Sunday, August 22, 2010

North and South, and the Geography of Fajitas

Scarfing down a plate of fajitas in a Mexican restaurant this evening, I got to thinking about north and south.

Consider China.  I never grasped the point until I saw the place, but there is all the difference in the world between North China and South China. North is spare and austere, in some places virtually a steppe culture.  South is damp and sticky, with swine flu.

It carries over into food.  In America, we look for noodles and rice on the same menu.  A moment's reflection in China will tell you that rice is south and noodles are north.

Or consider Russia the former Soviet Union. I don't know if there is a food issue here but anyone who knows the first thing about the Eurasian landmass knows the difference between the forest and the steppe. Specifically, Genghis Kahn and the boys can ride roughshod over the steppe. Anyone so foolish as to try to farm out there is always vulnerable to a stranger on horseback.  In the forest, you may freeze your patootie, and there is a pretty good chance your long house will burn down.  But you are far less vulnerable to the depradations of strangers.

Or India.  Here the fault line is linguistic: northerners speak mostly Sanskrit-based languages.  The southern languages are Dravidian, which is about as different from Sanskrit as Hungarian is from Latin..

A particularly striking case (considering that it is so tiny) is Israel.  "Biblical Israel"--in particular, Galilee, i.e., the north, can look verdant and fertile.  Up in the corner at Dan, you find babbling brooks.  The south--Judah--is spare and austere, plus the Dead Sea.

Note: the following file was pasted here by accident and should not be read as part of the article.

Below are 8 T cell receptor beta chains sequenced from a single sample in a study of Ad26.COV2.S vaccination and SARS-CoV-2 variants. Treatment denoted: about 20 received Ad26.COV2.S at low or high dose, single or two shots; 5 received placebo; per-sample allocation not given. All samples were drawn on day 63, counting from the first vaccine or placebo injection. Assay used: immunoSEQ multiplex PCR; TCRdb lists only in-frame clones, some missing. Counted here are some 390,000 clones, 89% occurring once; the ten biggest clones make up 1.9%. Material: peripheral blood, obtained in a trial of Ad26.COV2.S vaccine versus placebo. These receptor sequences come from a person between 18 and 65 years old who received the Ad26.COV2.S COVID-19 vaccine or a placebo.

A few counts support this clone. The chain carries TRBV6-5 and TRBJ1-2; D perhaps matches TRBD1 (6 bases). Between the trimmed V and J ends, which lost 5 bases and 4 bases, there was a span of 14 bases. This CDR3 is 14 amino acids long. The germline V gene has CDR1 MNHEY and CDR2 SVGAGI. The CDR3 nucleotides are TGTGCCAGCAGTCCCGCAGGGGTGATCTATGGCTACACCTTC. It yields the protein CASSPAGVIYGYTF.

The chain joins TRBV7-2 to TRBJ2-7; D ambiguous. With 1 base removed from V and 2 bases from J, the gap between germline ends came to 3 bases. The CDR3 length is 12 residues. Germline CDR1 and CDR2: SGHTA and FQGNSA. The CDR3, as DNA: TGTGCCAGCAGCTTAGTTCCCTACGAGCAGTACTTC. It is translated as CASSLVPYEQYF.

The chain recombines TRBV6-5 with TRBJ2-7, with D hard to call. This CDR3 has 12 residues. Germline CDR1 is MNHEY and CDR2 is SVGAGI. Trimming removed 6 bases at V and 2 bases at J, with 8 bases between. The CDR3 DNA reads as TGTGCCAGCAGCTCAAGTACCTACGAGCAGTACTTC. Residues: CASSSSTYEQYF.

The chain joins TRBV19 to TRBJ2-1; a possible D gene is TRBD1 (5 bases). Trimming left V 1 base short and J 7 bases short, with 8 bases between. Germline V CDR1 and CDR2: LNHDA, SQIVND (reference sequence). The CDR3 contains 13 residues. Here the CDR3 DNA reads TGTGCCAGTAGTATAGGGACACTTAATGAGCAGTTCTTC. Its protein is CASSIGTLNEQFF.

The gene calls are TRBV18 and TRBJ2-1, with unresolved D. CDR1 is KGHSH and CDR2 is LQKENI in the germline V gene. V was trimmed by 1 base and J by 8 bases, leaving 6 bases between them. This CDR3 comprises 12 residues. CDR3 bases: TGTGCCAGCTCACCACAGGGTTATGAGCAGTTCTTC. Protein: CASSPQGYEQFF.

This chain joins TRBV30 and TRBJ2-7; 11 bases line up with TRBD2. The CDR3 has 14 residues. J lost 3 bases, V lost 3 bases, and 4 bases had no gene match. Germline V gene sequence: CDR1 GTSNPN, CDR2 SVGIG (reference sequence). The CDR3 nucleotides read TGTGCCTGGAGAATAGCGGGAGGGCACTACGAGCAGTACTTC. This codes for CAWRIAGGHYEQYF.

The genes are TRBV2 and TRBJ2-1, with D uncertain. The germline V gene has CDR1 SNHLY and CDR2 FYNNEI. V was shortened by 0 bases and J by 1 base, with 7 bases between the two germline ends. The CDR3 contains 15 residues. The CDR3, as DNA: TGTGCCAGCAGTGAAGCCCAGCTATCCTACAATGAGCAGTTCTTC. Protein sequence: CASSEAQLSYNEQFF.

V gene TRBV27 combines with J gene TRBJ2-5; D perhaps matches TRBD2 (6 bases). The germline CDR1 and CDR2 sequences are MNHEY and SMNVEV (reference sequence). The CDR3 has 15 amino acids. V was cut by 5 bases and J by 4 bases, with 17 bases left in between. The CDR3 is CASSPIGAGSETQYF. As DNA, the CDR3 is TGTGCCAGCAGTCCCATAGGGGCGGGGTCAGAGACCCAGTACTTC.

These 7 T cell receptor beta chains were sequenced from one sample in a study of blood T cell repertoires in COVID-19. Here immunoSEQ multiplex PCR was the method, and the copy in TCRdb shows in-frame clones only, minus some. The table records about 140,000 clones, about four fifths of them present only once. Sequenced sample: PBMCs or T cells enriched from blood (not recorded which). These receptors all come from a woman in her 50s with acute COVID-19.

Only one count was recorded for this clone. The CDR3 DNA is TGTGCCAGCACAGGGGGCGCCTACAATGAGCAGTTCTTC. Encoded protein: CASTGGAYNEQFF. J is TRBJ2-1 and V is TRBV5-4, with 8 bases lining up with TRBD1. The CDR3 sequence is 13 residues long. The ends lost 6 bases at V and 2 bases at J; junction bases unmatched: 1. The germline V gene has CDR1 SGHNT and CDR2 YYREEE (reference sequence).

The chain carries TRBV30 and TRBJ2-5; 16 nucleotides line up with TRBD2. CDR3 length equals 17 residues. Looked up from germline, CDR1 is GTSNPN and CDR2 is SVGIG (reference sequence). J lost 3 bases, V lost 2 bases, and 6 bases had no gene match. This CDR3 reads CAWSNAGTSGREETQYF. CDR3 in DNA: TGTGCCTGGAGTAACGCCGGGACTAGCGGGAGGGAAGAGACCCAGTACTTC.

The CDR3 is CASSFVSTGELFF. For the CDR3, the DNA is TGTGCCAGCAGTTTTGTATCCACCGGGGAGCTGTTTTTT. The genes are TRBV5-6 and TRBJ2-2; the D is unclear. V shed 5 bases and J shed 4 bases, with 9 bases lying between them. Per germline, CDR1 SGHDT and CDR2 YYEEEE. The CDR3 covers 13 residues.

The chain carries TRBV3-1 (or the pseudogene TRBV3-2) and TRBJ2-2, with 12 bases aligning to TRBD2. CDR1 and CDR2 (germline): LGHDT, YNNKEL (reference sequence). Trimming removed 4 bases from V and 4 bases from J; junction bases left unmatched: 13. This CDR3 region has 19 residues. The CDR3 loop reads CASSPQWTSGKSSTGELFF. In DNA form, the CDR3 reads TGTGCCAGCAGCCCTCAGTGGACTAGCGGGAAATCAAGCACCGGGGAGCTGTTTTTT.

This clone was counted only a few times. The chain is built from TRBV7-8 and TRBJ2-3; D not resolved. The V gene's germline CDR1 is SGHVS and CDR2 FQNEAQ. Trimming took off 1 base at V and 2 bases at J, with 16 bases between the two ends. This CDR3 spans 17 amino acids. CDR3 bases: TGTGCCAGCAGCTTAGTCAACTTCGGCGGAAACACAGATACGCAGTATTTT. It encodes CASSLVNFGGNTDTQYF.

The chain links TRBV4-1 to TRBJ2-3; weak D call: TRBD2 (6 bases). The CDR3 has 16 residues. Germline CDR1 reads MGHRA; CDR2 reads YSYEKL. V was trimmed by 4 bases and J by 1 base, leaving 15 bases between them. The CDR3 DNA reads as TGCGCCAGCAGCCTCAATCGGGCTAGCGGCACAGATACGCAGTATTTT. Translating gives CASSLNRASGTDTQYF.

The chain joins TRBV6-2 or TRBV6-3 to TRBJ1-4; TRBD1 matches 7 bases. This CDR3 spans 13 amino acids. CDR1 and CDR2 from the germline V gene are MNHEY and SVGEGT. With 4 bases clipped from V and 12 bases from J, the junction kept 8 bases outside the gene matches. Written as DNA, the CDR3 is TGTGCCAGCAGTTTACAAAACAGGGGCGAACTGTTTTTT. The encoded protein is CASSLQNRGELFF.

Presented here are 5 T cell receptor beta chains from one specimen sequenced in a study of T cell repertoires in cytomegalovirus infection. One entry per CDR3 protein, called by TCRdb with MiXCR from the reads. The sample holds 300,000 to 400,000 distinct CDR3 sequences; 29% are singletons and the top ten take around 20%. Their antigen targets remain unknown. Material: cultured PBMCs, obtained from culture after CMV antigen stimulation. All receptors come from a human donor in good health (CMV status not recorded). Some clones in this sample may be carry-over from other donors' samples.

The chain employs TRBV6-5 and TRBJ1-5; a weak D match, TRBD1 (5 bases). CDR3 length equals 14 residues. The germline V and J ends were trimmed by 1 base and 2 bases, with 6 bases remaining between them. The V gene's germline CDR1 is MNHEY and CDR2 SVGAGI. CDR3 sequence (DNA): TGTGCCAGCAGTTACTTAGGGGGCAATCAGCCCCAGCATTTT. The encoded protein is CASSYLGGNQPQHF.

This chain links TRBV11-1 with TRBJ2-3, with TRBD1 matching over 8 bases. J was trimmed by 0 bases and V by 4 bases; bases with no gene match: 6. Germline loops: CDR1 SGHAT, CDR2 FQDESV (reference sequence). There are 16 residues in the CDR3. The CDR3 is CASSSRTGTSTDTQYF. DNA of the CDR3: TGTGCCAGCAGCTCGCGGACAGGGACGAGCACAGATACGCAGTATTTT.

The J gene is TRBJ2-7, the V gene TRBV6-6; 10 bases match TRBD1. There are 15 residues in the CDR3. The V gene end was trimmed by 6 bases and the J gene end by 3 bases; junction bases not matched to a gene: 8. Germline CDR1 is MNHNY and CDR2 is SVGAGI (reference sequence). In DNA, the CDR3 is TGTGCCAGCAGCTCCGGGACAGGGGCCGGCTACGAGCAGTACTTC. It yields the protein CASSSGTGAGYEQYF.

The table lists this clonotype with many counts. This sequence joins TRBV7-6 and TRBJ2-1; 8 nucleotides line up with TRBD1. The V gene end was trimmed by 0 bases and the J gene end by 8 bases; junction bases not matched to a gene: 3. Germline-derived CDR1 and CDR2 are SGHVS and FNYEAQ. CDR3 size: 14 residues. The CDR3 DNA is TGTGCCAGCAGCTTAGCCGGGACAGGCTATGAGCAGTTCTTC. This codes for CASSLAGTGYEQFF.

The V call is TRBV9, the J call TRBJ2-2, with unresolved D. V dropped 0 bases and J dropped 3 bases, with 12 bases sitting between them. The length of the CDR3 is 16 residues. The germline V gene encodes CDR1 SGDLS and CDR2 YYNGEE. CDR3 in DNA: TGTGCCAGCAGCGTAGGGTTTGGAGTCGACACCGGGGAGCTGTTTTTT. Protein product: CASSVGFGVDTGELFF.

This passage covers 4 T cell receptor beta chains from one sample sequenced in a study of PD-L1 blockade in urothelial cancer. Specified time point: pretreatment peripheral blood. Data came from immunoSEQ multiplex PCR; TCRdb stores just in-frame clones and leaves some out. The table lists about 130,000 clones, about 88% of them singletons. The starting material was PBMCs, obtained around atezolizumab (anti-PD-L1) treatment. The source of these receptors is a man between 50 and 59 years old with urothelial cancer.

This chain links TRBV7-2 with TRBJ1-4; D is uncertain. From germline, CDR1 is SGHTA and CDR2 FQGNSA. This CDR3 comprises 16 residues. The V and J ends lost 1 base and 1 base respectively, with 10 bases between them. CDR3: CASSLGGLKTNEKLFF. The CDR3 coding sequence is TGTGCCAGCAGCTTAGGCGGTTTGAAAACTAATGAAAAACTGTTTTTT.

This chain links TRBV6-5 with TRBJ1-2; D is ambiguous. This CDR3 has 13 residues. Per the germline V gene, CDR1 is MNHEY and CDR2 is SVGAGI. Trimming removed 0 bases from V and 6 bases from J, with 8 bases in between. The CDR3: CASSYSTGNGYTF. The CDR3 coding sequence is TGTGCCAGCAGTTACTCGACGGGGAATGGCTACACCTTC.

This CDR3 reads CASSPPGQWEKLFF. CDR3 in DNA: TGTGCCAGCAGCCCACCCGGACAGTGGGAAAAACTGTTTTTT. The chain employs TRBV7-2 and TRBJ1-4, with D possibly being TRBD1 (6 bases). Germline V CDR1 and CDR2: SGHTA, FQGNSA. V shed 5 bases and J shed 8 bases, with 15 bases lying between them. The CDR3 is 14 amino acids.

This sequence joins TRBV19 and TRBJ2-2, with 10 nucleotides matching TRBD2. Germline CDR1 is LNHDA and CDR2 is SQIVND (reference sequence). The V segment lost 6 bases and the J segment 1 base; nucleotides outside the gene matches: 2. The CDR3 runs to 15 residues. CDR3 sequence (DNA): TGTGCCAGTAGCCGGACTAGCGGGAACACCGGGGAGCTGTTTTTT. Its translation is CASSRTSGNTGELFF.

Which brings me back to the fajitas.  I'm really inexcusably ignorant of Mexico, including its geography.  Many years ago I did read Jack Womack's superbly readable biography of Zapata  I got the sense Zapata's southern Mexico as a culture of small-holding farmers, in contrast to the cowboy culture of Pancho Villa's north.

Which brings me back to the fajitas: carcass singed on a piece of hot iron.  Sure sounds like cowboy food to me.   Good, though.  But it makes me wonder: are fajitas specifically northern?  And are there other parts of Mexican cuisine that are specifically southern.  And is it part of our cultural chauvinism that we mash them all together on the same plate?

Update:  A nanosecond after I posted this, I got this link from Joel, which probably answers my question.  Also this,which also appears to be on topic.


elrojo said...

i don't like mexican food i don't think but aint it refried pinto beans, not pinto refried beans?

New York Crank said...

Having visited Oaxaca which is the "culinary capital" of Mexico, the Crank's Beautiful Girlfriend and I discovered what we were told was a regional cuisine.

It's high point is mole, (pronounced, if I got it right, Mo-lay), a sauce usually containing chocolate, poured over meat. It's better than it sounds, but not yummy. Given a choice, I'll take Thai. Given an even wider choice, make mine French.

Another local favorite in Oaxaca was fried insects. I chose to pass.

Yours very crankily,
The New York Crank